Election candidates urged to learn about purpose-built rental housing

Renters Advisory Committee and LandlordBC co-hosting Aug. 28 workshop designed for Metro Vancouver municipal candidates

The City of Vancouver’s Renters Advisory Committee and LandlordBC want candidates running in upcoming municipal election races across Metro Vancouver to brush up on their understanding of purpose-built rental housing.

They’re co-hosting an Aug. 28 non-partisan workshop called ‘Delivering Rental Housing in your Community.' The primary speaker is Byron Chard, principal and chief financial officer for Chard Development Ltd.

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The event is billed as a “deep dive” into the process, “from the early stages of making the decision, right through to the day the shovels are in the ground.”

Organizers say it's particularly relevant to first-time candidates who may be less familiar with the issues.


This graph illustrates the construction of purpose-built rental housing in Vancouver by the decade.
This graph illustrates the construction of purpose-built rental housing in Vancouver by the decade.


In Vancouver, six out of 10 councillors won’t be running for re-election, nor will Mayor Gregor Robertson, which leaves room for many new faces at the council table.

Due to the low vacancy rate and the difficulty people having finding affordable units, rental housing promises to be a top issue in this year’s campaign.

Renter households account for more than half of this Vancouver’s population — 53 per cent. Since 2010, more than 7,000 new rental units have been approved, built or are under construction. Far fewer rental units were built between 1980 and 2009, while there was a spike between 1950 and 1969. That means much of the existing, and often more affordable, stock is old and in need of upgrades or replacement.

The city’s Housing Vancouver strategy aims to see 72,000 homes built over the next 10 years, with two-thirds of those as rental.


This graph shows the net gain in Vancouver's rental stock relative to the region between 2010 and 20
This graph shows the net gain in Vancouver's rental stock relative to the region between 2010 and 2017.


David Hutniak, CEO of LandlordBC, which represents owners and managers of rental properties, said there are real challenges getting purpose-built rental housing built. He said more is needed and civic politicians have huge influence over that.

“It’s our view that part of the problem is there is a knowledge gap in terms of what it takes to get it done and the cost drivers. We want to share a broader basis of what roles cities and municipalities have in that process,” Hutniak said. “… We have an impending election, so it’s like the invitation says, ‘If you want to get elected, you better understand how to build purpose-built rental in your community.’ That’s fact. So that’s what we’re trying to do here.”

While Hutniak has seen some positive traction on the construction of rental housing, he said there’s a persistently low vacancy rate coupled with a growing population and the fact buying a home is out of reach for a majority of people who live in the region.

“There’s a huge gap here and when you look at jurisdictions like Seattle that are putting 12,000 to 15,000 or 16,000 units of rental into the market on an annual basis since 2015, that’s kind of a bench mark. That’s where we need to be and we’re nowhere near that.”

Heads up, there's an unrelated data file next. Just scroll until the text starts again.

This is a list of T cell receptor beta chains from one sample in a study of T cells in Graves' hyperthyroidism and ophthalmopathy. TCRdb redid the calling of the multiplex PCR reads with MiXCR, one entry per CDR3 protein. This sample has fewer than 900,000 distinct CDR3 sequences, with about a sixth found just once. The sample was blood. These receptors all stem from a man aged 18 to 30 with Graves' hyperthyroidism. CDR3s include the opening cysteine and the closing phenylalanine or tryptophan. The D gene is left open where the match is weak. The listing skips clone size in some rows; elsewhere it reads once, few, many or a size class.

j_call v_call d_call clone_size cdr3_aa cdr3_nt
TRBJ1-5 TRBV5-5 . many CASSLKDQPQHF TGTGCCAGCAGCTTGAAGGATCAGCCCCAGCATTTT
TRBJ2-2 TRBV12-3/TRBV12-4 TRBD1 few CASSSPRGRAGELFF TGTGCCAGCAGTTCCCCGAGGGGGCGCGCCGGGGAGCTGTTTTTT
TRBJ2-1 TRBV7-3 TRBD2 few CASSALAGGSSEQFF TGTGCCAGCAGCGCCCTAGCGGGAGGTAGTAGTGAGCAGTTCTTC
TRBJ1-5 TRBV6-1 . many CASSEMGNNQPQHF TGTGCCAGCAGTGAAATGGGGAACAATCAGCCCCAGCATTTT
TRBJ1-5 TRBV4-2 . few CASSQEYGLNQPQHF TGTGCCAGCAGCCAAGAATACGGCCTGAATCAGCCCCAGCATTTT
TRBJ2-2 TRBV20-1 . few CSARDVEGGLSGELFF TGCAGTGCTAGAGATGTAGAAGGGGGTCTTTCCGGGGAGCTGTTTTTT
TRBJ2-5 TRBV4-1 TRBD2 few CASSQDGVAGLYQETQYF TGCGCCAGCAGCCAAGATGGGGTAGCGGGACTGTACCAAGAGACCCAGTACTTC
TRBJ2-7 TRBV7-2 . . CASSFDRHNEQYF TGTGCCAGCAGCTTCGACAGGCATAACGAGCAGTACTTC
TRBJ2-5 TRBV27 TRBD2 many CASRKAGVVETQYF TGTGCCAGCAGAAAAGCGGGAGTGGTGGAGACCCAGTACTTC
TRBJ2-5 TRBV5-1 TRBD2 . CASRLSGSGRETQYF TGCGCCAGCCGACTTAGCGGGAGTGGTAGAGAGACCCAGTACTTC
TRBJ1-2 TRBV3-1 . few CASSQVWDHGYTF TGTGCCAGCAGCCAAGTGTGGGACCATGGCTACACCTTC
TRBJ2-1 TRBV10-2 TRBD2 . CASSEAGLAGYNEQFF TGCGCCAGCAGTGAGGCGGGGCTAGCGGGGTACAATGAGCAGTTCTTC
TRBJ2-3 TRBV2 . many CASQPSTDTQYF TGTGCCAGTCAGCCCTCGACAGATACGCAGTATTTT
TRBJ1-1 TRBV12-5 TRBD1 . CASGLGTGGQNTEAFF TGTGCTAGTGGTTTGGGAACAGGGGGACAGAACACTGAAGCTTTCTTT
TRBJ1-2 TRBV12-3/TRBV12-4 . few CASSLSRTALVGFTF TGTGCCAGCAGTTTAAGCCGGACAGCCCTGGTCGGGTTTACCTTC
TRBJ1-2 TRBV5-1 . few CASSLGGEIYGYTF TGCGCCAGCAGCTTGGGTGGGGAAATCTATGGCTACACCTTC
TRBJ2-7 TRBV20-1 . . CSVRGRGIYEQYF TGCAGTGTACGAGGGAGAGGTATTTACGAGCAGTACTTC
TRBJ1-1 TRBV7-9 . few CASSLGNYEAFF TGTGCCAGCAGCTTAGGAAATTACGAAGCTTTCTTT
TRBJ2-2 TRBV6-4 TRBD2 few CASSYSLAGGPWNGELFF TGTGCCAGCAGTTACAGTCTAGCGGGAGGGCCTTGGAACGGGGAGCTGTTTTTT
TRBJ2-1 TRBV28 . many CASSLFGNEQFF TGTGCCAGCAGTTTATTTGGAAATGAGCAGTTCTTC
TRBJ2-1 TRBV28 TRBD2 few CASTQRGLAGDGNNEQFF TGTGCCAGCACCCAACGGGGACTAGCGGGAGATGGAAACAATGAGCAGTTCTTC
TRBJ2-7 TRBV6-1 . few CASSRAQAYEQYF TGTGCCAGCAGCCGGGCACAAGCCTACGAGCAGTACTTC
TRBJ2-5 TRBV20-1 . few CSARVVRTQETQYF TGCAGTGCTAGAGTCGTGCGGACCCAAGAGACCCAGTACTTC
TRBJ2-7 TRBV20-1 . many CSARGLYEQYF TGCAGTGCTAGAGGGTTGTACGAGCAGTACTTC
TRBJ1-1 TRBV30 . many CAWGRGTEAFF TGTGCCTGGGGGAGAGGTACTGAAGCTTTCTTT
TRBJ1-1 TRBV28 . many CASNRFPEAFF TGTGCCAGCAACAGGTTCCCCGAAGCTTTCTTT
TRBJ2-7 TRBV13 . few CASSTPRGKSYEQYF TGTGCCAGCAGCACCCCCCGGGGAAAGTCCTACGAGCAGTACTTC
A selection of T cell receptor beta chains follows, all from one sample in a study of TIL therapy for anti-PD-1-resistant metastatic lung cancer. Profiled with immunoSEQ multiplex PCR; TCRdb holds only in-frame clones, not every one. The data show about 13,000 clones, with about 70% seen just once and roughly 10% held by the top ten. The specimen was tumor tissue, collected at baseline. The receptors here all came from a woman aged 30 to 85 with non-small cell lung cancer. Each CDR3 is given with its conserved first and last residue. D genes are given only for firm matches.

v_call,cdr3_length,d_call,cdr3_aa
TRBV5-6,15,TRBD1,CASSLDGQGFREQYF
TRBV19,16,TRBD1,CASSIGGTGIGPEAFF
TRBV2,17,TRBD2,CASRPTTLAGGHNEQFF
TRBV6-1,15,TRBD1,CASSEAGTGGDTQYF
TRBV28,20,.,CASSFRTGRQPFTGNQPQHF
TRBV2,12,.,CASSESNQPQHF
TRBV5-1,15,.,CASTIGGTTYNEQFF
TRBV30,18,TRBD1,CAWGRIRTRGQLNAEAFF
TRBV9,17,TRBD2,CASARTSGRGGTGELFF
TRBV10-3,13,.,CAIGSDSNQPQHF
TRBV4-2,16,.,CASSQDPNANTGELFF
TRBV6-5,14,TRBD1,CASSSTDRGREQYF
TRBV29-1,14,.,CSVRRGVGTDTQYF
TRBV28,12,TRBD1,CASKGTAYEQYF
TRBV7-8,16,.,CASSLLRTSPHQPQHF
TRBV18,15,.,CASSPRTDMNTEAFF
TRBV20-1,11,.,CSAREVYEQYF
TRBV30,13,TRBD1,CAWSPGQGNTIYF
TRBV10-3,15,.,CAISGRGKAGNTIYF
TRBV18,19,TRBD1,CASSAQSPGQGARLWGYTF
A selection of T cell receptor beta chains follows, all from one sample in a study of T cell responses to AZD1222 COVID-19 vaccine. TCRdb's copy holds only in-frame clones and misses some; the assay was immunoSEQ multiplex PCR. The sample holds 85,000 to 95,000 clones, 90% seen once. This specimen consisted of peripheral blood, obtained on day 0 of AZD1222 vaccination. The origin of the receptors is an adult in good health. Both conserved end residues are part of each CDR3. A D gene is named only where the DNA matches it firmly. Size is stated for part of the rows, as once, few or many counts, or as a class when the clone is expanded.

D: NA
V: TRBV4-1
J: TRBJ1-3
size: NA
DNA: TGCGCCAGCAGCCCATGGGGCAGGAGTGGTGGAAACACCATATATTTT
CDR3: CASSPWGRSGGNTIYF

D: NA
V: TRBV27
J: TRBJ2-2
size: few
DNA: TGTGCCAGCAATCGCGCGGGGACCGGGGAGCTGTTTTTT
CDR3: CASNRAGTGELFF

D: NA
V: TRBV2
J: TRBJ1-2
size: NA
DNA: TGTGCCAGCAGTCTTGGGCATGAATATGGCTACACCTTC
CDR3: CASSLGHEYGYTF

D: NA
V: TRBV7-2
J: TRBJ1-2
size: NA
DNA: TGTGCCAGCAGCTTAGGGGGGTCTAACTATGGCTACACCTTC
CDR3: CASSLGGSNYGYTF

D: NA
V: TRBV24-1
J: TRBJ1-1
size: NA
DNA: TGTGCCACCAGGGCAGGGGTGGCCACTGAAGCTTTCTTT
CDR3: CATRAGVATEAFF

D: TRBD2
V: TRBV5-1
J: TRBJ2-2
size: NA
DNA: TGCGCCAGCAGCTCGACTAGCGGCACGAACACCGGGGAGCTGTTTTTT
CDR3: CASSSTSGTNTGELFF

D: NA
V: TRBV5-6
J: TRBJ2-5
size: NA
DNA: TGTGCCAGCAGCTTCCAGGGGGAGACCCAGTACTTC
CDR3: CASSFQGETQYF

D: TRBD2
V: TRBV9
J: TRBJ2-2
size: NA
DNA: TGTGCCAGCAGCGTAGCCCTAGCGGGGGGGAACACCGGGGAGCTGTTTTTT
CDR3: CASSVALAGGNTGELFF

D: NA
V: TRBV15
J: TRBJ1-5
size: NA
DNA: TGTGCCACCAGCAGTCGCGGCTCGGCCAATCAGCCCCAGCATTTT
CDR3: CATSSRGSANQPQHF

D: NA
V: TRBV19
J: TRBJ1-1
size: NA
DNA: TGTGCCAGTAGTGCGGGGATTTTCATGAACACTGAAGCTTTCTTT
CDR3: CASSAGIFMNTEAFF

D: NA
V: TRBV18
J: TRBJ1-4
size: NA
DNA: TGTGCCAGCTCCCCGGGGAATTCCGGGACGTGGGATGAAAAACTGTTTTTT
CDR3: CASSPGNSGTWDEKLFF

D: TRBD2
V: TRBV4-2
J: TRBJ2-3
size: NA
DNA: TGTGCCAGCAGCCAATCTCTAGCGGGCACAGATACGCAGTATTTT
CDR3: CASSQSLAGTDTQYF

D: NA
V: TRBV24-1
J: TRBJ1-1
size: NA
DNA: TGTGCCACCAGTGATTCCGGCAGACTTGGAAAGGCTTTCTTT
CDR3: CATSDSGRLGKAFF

Karen Sawatzky, chair of the Renters Advisory Committee, is equally concerned, especially as she’s a life-long renter.

She said the committee is very concerned about the vacancy rate across the region.

“Helping to get candidates educated about the process, the different challenges and the costs involved in rental housing, is really important. Hopefully, the event will help forward the dialogue and discussion about rental housing, how to address that vacancy rate and how to improve the housing situation for renters so that they have more choices about who to rent from,” she said.

“Right now, renters have so few options. That really means they have very little power. The vacancy rate means that landlords have all the power. We need to have more rental housing built, especially secure, long-term rental housing because a lot of our rental housing here, in the City of Vancouver and regionally, is in insecure forms such as secondary suites and condominiums.”

Sawatzky hopes the workshop attracts election candidates with a wide variety of political opinions and approaches to housing. Even if they think the rules should be different, she said it’s important for them to understand existing rules and processes.

The workshop is especially important for first-time candidates, she added, because if they are elected, they will have housing applications to vote on right away. The information provided at the event will help them make more informed decisions, help them understand how policy decisions affect what projects even get proposed, and help inform their platforms prior to the Oct. 20 election.

“It’s quite a complex topic. Developing rental housing is not a straight forward, easy thing. There’s a lot of different moving parts — there’s financing, all the different things you can do on the land, and all the rules that govern that…,” she said.

“A three-hour workshop is not going to make anyone an expert in this but, hopefully, it will increase people’s knowledge so they can speak knowledgably, ask better questions and maybe come up with more informed ideas about how to improve the situation.”







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